Mark Knopfler & Emmylou Harris, All the Roadrunning (Warner Bros.). Rather than rest comfortably on their laurels, Mark Knopfler and Emmylou Harris deliver the goods on standout cuts such as the wistful title track and the well-radioed "This Is Us." Knopfler's acclaimed six-string work and pleasingly gruff vocals enhance Harris's warm country crooning for a memorable trip to Rootsville. -- Hutchinson

Ray LaMontagne, Till the Sun Turns Black (RCA). To much of America, Ray LaMontagne is that guy American Idol Taylor Hicks really likes. Fortunately, there's a lot more to his artistry than this association implies. Black is an understated tour of relationship hell, with LaMontagne serving as an all-too-experienced guide on one psychologically devastating cut after another. It's the kind of disc that even Idols worship. -- Roberts

Liars, Drum's Not Dead (Mute). Liars can do no wrong. The transcontinental outfit (one lives in Berlin, two reside stateside) makes musical experimentation sound effortless, and moody post-rock feel light. Drum's Not Dead is a reverberating clamor of unblemished orchestration that layers rhythmic drone under wily chorused vocals. Who says all Liars are bad? -- Nguyen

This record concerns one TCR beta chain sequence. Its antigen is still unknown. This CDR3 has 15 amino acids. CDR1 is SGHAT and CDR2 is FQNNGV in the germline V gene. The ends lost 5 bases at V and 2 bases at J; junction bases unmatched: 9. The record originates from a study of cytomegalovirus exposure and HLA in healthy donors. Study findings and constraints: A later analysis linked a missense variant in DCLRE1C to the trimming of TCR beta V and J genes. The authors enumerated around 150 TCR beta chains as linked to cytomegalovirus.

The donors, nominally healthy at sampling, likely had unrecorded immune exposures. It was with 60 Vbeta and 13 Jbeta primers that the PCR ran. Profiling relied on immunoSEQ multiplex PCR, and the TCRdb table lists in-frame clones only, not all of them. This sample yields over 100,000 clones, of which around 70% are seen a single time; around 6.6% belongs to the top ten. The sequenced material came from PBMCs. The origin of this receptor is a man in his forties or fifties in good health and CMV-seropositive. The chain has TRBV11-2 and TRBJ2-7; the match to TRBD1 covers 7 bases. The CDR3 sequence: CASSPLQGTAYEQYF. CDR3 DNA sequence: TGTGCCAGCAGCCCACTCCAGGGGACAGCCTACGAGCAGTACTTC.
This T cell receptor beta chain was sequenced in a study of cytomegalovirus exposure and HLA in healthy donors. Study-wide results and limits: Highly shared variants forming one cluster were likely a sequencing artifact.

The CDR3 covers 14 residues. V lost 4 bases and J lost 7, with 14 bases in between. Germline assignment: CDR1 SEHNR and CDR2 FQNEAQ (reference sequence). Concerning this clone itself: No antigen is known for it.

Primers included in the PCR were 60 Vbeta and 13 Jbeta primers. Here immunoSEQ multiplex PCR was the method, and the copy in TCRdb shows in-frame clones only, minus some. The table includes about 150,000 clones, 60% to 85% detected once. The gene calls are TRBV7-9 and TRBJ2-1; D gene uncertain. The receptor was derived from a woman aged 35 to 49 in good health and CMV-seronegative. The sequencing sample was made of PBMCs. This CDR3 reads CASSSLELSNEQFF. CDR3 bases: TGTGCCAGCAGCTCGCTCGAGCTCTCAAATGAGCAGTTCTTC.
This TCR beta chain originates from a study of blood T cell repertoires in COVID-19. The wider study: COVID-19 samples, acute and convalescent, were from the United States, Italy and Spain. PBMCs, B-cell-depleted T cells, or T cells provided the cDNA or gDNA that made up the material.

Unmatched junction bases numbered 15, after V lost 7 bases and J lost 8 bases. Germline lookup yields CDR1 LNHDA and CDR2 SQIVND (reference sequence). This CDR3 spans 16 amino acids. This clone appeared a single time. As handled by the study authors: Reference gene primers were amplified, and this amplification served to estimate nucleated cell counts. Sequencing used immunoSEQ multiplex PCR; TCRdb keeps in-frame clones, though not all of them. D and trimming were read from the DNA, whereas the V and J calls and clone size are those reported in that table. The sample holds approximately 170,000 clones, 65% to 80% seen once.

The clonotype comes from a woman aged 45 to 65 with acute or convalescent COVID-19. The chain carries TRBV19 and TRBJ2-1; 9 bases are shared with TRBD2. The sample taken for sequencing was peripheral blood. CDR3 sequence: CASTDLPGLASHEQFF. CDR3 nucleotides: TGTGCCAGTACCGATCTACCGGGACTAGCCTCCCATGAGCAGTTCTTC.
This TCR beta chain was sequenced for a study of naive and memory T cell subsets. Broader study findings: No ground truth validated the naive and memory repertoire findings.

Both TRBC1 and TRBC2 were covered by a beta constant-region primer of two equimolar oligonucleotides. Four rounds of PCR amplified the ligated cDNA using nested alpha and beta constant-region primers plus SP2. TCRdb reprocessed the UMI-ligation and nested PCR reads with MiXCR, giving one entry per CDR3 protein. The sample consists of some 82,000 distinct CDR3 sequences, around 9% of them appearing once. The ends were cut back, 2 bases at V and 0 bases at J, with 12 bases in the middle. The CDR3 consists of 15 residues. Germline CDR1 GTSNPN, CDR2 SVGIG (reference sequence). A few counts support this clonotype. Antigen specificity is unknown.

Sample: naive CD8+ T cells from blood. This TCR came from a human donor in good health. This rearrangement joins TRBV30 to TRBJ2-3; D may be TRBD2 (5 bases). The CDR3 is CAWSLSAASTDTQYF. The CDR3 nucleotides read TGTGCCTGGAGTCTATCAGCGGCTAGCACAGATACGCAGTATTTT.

Metal Hearts, Socialize (Suicide Squeeze Records). A little record of big ideas, Socialize brims with unassuming yet formidable masterpieces of achingly beautiful, dreamy rock. Anar Badalov and Flora Wolpert-Checknoff spike their intensely personal indie pop with ethereal harmonies, saxophone squawks and plenty of warm electronic textures as they plead quietly and paradoxically for human connection and solitude. -- Eyl

Juana Molina, Son (Domino). The latest from Juana Molina, an Argentine emigré with a background in, of all things, sketch comedy, initially seems like a fairly standard world-music effort. But it soon becomes clear that the album's gently strummed acoustic guitars and serene singing are building blocks for an impressionistic opus distinguished by organic arrangements and naturalistic sounds. Together, they make Son rise. -- Roberts